News You Need: A National & State Update on Cancer-Related Legal Issues

We know that a lot is uncertain this morning about our country, and we will continue to update you on the way that proposed and actual changes to our health care system and other areas of law may impact the cancer community.

But here is some information that we do know:

National News

  • Qualified tenants can access a nationwide temporary halt on residential evictions for nonpayment of rent. The Centers for Disease Control issued a moratorium that is scheduled to end on December 31, 2020. It is not automatic and tenants must take action to qualify. Under the moratorium, tenants cannot be evicted for not paying their rent if they are below certain income limits and can demonstrate certain hardships. No rent will be forgiven and will become due when the protection ends. Tenants can use this tool to determine if they qualify for the moratorium, which also generates a customized letter that tenants can download or email to their landlords. While the eviction moratorium is in some ways broader than the previous moratorium under the CARES Act, it does not provide additional support to housing providers.


  • Social Security Administration announced a new online option for those required to submit a Continuing Disability Review. Formerly, recipients could only mail in their review. Access the online tool here.


  • U.S. Department of Labor rolled out new model forms for the Family & Medical Leave Act (FMLA). These optional use forms are for employers to provide required notices to employees, and for employees to provide certification related to leave. These are available here.


  • IRS has made it easier for employers to allow workers to make adjustments to their health insurance plans and flexible spending accounts. Normally, strict rules prevent employees from making such changes in the middle of the year. In response to the coronavirus pandemic, employers can opt in to give employees the flexibility to allow workers to sign up or drop out of health insurance outside of the usual enrollment period.

Health Insurance Marketplace Updates – Open Enrollment Has Begun!

People in 36 states access the Health Insurance Marketplace through www.HealthCare.gov. Enrollment runs November 1 to December 15.

14 states and the District of Columbia run their own Health Insurance Marketplaces. Residents of New Jersey and Pennsylvania will use state-run marketplaces for the first time in 2020. Want to learn more about Health Insurance Marketplaces? Check out our newly released Quick Guide to State Health Insurance Marketplaces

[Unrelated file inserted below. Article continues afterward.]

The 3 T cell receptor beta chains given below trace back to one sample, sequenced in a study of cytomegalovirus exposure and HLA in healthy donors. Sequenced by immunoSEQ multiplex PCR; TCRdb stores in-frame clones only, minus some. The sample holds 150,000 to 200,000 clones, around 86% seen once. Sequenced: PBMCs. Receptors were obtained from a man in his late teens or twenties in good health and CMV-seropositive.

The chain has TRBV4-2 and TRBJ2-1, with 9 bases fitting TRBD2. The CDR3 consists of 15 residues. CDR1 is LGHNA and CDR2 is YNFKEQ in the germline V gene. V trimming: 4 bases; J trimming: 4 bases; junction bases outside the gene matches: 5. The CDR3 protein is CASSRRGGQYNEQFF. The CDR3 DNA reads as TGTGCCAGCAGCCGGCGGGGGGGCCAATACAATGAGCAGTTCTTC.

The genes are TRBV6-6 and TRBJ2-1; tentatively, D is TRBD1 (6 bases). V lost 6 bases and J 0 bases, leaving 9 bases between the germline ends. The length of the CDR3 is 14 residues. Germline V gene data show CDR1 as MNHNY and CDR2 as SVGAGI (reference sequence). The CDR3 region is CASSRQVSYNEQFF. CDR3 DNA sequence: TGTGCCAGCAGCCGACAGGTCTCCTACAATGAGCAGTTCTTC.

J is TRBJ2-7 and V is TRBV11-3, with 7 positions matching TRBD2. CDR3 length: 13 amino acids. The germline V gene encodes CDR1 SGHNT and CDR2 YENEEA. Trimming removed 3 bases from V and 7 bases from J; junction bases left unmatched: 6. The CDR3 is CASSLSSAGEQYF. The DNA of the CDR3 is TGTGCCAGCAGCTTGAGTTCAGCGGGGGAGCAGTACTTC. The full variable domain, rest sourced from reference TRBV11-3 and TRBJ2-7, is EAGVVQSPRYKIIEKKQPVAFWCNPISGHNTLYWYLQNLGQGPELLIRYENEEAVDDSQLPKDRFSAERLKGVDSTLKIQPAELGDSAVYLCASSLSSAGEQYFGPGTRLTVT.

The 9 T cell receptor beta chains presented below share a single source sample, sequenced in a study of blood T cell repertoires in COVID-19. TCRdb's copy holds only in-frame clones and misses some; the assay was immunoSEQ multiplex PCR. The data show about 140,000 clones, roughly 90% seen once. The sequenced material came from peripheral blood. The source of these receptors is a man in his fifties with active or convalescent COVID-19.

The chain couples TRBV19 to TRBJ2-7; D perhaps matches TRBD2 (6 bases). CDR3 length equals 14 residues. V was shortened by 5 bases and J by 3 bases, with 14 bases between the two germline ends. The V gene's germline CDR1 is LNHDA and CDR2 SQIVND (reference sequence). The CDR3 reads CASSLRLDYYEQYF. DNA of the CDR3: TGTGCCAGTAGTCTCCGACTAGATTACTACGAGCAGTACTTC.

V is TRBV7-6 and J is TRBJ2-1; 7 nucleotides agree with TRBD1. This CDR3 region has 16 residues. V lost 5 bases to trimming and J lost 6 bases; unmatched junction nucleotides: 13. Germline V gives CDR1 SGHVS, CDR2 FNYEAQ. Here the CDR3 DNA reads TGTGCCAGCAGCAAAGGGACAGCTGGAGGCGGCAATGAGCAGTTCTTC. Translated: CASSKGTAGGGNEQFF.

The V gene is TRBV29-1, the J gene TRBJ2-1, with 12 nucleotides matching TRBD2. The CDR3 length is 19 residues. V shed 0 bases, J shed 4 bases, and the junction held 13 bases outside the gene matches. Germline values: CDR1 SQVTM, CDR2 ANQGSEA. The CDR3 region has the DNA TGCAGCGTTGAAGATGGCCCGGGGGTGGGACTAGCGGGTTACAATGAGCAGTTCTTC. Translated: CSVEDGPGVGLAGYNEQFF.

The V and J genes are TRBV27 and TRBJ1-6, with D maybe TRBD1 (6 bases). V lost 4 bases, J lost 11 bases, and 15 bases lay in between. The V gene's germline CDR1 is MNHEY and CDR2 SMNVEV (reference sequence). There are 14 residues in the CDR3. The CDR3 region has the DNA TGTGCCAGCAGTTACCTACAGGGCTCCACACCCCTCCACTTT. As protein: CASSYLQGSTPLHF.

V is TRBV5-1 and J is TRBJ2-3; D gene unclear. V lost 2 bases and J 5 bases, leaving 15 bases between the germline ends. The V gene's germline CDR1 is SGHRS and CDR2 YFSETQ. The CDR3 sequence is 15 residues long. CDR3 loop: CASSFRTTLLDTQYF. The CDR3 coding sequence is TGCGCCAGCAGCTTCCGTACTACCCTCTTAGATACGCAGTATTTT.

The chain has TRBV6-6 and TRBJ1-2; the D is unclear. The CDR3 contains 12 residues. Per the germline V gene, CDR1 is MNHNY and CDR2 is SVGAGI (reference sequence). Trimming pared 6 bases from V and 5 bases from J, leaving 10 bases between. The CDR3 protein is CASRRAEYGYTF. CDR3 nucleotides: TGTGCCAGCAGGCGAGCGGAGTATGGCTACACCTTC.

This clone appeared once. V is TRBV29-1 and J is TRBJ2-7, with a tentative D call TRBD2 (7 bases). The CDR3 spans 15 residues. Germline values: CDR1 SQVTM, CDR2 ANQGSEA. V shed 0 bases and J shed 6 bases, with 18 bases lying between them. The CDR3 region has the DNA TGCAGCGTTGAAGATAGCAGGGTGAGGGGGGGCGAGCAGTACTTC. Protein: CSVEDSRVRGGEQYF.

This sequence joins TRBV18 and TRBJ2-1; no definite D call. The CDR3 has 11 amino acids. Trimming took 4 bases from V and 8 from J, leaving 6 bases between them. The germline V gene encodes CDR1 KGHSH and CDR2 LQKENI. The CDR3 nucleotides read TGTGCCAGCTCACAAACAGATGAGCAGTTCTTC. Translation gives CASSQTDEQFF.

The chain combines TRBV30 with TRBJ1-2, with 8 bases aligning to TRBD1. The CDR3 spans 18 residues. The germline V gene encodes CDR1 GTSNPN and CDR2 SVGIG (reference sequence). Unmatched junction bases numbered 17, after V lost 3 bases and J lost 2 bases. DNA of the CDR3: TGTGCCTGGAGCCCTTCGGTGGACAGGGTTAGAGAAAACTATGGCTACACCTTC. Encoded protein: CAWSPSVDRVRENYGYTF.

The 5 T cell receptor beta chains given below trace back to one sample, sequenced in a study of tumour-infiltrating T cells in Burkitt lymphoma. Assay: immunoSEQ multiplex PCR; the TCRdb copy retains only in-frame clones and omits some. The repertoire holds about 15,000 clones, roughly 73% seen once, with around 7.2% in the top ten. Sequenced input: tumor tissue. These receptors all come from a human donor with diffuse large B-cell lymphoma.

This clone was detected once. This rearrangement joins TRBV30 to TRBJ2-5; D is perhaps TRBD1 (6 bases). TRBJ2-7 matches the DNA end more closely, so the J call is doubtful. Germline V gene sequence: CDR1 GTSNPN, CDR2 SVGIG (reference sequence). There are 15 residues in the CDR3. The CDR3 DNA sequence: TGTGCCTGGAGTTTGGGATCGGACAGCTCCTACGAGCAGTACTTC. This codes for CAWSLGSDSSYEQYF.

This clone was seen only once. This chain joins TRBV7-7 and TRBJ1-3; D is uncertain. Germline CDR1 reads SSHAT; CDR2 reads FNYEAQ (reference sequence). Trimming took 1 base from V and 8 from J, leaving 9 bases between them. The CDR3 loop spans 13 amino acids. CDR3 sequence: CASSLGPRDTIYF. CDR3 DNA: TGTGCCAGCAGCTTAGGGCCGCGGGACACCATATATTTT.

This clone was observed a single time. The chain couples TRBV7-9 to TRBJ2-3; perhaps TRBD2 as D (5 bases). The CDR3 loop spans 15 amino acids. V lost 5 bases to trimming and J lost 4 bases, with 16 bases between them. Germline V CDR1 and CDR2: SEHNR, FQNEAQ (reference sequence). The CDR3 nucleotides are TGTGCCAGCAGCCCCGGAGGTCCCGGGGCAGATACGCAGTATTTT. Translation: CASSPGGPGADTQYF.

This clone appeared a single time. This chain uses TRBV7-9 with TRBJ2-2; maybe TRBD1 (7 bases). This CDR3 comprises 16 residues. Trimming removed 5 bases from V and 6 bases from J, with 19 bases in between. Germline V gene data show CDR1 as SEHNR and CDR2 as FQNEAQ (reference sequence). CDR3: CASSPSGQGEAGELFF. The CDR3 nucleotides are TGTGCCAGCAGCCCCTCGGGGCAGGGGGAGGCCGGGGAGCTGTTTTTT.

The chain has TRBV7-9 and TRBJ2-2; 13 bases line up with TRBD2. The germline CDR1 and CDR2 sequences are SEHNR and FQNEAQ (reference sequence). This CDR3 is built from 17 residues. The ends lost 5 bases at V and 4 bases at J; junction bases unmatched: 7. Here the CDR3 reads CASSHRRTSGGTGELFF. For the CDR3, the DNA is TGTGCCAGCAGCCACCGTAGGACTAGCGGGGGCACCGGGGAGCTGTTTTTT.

New Mexico, Kentucky, and Maine have plans to join the list of states running their own Health Insurance Marketplaces in 2021. Georgia plans to join the list in 2022.

State News

Voters in New Jersey, Arizona and Montana backed measures to legalize recreational marijuana, while South Dakota became the first state to approve both recreational and medical marijuana at the same time. Mississippians, meanwhile, voted to create a medical marijuana program that will allow doctors to prescribe marijuana to patients with 22 qualifying conditions. For information about your state’s laws, visit https://TriageCancer.org/StateLaws.

California: Beginning January 1, 2021, California employers with five or more workers are required to offer 12 weeks of unpaid time off for family leave. Formerly, companies with 50 or more employees are required to provide 12 weeks of leave to care for a new child or family member.

For parental leave, workers at companies with 20 or more employees can access 12 weeks of job-protected time off. In addition, the new law requires employers to provide this leave for spouses who work for the same company, instead of permitting employers to require parents to split the time off.

California workers already pay into a paid family leave program, which provides eight weeks of partial pay at 60% to 70% of their salary. But many workers, especially low-wage earners, were afraid to access the benefit for fear that their job would not be protected while they were on leave. The new law ensures workers have a job to return to.

Another California law gives all workers who test positive for COVID-19 or have been exposed to the virus access to paid sick time. Employers who do not provide sick days can be penalized by California’s Labor Commissioner.

Michigan: Michigan became the 31st state to ban balance billing by medical providers. This occurs when a patient, often unknowingly, receives care from a provider who is considered out-of-network. Under Michigan’s new law, patients are no longer caught in the middle. Insurance companies and out-of-network providers are subject to cost limits and must negotiate with each other.[/vc_column_text]


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Monica Bryant